- The takeovers rules in the Corporations Act impose some restrictions on trading by a bidder (or its associates) during a takeover bid, but ASIC has identified that the ASX, Chi-X and APX Market Integrity Rules go further in restricting any special crossings during takeovers and schemes by parties unrelated to the bidder (or its associates).
- ASIC is now proposing to repeal these rules, recognising the unnecessary overlap between the Market Integrity Rules and Corporations Act in this area.
- We expect this change, if implemented, will provide investors with appropriate flexibility to effect legitimate crossing transactions during takeovers and schemes, where not otherwise prohibited by the takeovers rules or the insider trading rules.
Overview of proposals
The takeovers rules in the Corporations Act currently restrict the ability of the bidder (or its associates) to execute off-market trades (including out of hours trading and special crossings) in bid class securities during a takeover bid, through rules which prevent bidders (or their associates) from providing collateral benefits to target shareholders and limited exceptions to the 20% rule for on-market trades once a bidder goes above 20%. Some exceptions to this rule exist for on-market trades, however these exceptions do not extend to off-market trades including special crossings and out-of-hours trades. While bidders and their associates are restricted under these rules, the Corporations Act does not prevent other parties unrelated to the bidder or its associates from this sort of trading (where it otherwise complies with the broader takeovers rules including the 20% rule). ASIC’s Market Integrity Rules, however, do.
In line with the Federal Government’s well-publicised focus on streamlining government regulations, ASIC has made its own contribution to keeping the red-tape reduction drive rolling in 2014 with several initiatives designed to reduce unnecessary regulation and lower compliance costs for those which are within its regulatory constituency. In May 2014, when reporting on ASIC’s recent initiatives in the area, Commissioner John Price reaffirmed the corporate regulator’s commitment “to cutting unnecessary red tape through both [ASIC’s] business-as-usual work and specific deregulatory initiatives.”
ASIC has cast a critical eye over the Market Integrity Rules and identified areas which overlap with equivalent Corporations Act requirements and could be repealed or refined to reduce the regulatory burden on investors “without a substantial reduction in market integrity”.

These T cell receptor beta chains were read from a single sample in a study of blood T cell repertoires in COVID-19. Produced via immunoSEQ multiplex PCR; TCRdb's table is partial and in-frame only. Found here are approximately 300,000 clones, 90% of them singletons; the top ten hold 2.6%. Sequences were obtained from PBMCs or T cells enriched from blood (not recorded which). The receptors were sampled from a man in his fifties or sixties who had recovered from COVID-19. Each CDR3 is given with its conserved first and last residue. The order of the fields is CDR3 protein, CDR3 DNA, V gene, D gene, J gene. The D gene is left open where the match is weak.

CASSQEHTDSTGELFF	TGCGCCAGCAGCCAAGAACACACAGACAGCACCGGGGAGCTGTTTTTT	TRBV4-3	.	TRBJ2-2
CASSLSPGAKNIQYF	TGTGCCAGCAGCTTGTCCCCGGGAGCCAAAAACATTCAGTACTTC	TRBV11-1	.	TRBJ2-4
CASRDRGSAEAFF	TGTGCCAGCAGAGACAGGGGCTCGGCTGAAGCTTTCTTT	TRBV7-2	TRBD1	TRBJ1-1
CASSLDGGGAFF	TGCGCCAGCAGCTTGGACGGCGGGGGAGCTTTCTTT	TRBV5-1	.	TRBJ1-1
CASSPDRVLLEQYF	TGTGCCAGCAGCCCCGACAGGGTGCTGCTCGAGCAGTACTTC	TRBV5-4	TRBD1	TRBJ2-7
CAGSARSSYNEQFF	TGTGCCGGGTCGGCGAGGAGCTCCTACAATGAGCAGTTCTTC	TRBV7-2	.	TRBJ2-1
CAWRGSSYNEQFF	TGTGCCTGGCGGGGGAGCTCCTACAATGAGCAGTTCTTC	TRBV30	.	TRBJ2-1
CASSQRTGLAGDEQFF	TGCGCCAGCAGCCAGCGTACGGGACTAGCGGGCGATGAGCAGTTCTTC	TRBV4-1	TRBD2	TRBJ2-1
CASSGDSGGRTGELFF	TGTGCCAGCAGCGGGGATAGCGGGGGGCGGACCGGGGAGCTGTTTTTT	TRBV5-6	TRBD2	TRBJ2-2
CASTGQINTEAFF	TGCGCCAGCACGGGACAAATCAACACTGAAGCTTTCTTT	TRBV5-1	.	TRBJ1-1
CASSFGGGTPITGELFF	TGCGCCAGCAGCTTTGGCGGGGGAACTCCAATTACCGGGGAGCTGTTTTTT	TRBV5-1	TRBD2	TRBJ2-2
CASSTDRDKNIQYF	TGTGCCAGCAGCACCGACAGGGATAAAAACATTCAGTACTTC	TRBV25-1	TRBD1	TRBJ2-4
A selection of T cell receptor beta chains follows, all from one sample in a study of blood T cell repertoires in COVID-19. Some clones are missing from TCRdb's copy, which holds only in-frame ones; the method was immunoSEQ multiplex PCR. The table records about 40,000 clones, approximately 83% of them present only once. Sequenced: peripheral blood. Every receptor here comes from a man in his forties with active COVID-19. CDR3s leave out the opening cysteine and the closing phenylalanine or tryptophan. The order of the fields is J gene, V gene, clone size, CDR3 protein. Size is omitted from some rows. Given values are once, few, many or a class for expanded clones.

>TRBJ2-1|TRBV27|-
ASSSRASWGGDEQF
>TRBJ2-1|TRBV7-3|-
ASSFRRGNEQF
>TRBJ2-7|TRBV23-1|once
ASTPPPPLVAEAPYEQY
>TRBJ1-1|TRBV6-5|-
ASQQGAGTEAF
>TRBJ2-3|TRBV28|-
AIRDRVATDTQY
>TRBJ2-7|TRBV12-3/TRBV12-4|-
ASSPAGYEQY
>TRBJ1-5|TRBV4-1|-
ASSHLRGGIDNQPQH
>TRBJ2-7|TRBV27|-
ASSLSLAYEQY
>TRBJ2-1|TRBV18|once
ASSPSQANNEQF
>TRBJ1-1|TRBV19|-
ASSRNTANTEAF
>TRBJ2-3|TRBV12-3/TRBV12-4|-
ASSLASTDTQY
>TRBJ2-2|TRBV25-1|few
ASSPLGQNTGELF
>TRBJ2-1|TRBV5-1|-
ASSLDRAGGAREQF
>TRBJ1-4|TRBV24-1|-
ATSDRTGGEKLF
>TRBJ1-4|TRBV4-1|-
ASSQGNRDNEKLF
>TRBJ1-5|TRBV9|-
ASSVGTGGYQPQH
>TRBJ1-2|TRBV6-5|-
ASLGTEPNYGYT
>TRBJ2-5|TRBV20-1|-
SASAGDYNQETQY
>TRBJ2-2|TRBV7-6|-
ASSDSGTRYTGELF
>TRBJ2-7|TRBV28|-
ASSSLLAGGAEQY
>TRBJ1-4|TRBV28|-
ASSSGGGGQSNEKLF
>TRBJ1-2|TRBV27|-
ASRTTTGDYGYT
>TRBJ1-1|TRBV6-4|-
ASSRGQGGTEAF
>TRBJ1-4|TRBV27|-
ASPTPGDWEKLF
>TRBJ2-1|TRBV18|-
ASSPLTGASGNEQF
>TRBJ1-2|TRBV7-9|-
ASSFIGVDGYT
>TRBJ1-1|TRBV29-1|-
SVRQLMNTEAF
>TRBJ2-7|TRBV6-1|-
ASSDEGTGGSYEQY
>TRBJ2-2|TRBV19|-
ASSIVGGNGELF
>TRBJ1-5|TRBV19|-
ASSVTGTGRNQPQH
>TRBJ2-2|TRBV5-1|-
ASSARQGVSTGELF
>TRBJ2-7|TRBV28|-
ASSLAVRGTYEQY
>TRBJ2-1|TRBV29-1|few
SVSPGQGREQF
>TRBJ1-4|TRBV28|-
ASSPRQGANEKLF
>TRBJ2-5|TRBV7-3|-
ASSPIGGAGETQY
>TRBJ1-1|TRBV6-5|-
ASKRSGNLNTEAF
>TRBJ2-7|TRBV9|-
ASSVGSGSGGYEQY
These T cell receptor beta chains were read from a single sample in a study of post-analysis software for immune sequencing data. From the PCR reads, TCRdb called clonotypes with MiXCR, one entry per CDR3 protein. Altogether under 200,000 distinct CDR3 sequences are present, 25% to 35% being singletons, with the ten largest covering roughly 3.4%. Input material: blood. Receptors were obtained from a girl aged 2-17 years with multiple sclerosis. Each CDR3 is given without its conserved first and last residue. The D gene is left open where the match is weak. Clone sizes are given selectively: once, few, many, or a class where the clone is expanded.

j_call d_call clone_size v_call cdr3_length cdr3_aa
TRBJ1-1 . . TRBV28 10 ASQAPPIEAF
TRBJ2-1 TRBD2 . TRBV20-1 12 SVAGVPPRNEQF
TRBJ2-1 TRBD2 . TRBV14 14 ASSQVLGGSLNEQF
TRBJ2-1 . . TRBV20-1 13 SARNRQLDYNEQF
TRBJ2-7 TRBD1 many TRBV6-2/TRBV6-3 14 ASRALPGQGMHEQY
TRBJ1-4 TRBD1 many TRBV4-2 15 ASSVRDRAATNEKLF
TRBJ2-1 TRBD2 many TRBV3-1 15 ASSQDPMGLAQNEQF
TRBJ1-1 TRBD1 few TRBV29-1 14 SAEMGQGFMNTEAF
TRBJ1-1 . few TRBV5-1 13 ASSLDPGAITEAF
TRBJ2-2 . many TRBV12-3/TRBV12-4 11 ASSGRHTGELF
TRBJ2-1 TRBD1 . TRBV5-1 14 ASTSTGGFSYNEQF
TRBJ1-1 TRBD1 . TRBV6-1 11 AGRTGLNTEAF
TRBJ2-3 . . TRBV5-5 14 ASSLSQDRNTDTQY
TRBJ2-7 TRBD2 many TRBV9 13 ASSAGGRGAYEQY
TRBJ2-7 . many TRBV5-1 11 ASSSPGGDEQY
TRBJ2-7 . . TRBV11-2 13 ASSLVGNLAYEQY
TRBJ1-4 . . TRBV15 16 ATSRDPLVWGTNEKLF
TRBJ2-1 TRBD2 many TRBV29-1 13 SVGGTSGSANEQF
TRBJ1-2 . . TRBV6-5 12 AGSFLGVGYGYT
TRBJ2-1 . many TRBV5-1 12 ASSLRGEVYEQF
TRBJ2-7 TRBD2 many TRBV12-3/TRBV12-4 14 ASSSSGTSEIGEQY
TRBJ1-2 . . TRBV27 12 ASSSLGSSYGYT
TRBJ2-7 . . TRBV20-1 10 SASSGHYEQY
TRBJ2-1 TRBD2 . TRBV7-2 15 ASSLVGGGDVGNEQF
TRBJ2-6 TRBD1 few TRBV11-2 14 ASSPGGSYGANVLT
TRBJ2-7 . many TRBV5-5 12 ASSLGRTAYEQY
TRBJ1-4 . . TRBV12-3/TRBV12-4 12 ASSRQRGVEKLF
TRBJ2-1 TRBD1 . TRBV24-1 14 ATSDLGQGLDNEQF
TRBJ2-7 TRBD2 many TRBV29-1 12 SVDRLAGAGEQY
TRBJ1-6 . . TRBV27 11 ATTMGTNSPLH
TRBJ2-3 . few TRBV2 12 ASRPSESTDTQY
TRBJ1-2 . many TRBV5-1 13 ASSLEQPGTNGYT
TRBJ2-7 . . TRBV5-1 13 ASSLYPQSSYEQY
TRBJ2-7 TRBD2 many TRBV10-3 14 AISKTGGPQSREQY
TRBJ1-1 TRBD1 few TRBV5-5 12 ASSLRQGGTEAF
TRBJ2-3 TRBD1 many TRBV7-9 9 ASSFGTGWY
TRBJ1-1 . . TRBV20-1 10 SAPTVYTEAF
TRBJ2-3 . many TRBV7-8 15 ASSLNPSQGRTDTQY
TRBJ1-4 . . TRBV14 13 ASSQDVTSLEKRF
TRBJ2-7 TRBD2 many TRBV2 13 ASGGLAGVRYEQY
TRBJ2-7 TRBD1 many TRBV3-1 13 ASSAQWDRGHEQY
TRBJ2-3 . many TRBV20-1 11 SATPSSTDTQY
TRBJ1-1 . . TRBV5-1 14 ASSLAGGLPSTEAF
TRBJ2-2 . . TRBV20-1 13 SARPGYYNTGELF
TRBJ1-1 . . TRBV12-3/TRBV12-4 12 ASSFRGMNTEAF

In the M&A space, ASIC’s latest specific deregulatory initiative comes in the form of proposed changes to the Market Integrity Rules which apply to the ASX, Chi-X and APX which will lift the prohibition on off-market trades (including out of hours trading and special crossings) by investors during takeovers and schemes.
Under the present Market Integrity Rules, all investors are prevented from undertaking off-market trades in relation to a target company’s securities during the bid period or late trade session or out of trading hours crossings during the offer period under a takeover bid or scheme of arrangement. This effectively blocks any market participant from engaging in large crossing transactions for stocks which are the subject of a takeover bid or scheme.
By contrast, (as noted above) the takeovers rules in Chapter 6 of the Corporations Act only prevent the bidder or its associates from making such off-market trades during a takeover bid.
ASIC has identified that preventing other investors who are unrelated to the bidder or its associates from engaging in such transactions is a disruption to day-to-day business of those investors which is not driven by the policy objectives for imposing the prohibition and goes further than the trading restrictions imposed under the Corporations Act.
ASIC proposes to either repeal the rules in their entirety or amend the rules to make it clear that they only apply to the bidder or its associates, but is expected to favour a complete repeal to avoid any ongoing regulatory uncertainty. Investors would, of course, continue to be subject to the ordinary takeovers rules, including the 20% rule and the insider trading rules.
While not expected to open the floodgates to large-scale crossings during takeovers and schemes, the proposal by ASIC is a positive measure which will provide additional flexibility to investors and pays appropriate regard to the restrictions which already apply to trading in a target company’s securities by operation of the takeovers rules in Chapter 6.
In other good red-tape reduction news in the M&A space, legislation has been introduced into the Commonwealth Parliament which would allow Takeovers Panel members to take part in Takeovers Panel proceedings whether or not they are in Australia or overseas. This will help resolve administrative issues which have previously arisen where Takeovers Panel members are traveling.
ASIC has also welcomed industry views on ways to cut red tape without undermining underlying policy principles, so is likely to be receptive to proposals in the takeovers and schemes space. So if you have an ideas about other ways to cut red tape in the takeovers space without undermining existing policy principles, now is the time to share them with ASIC.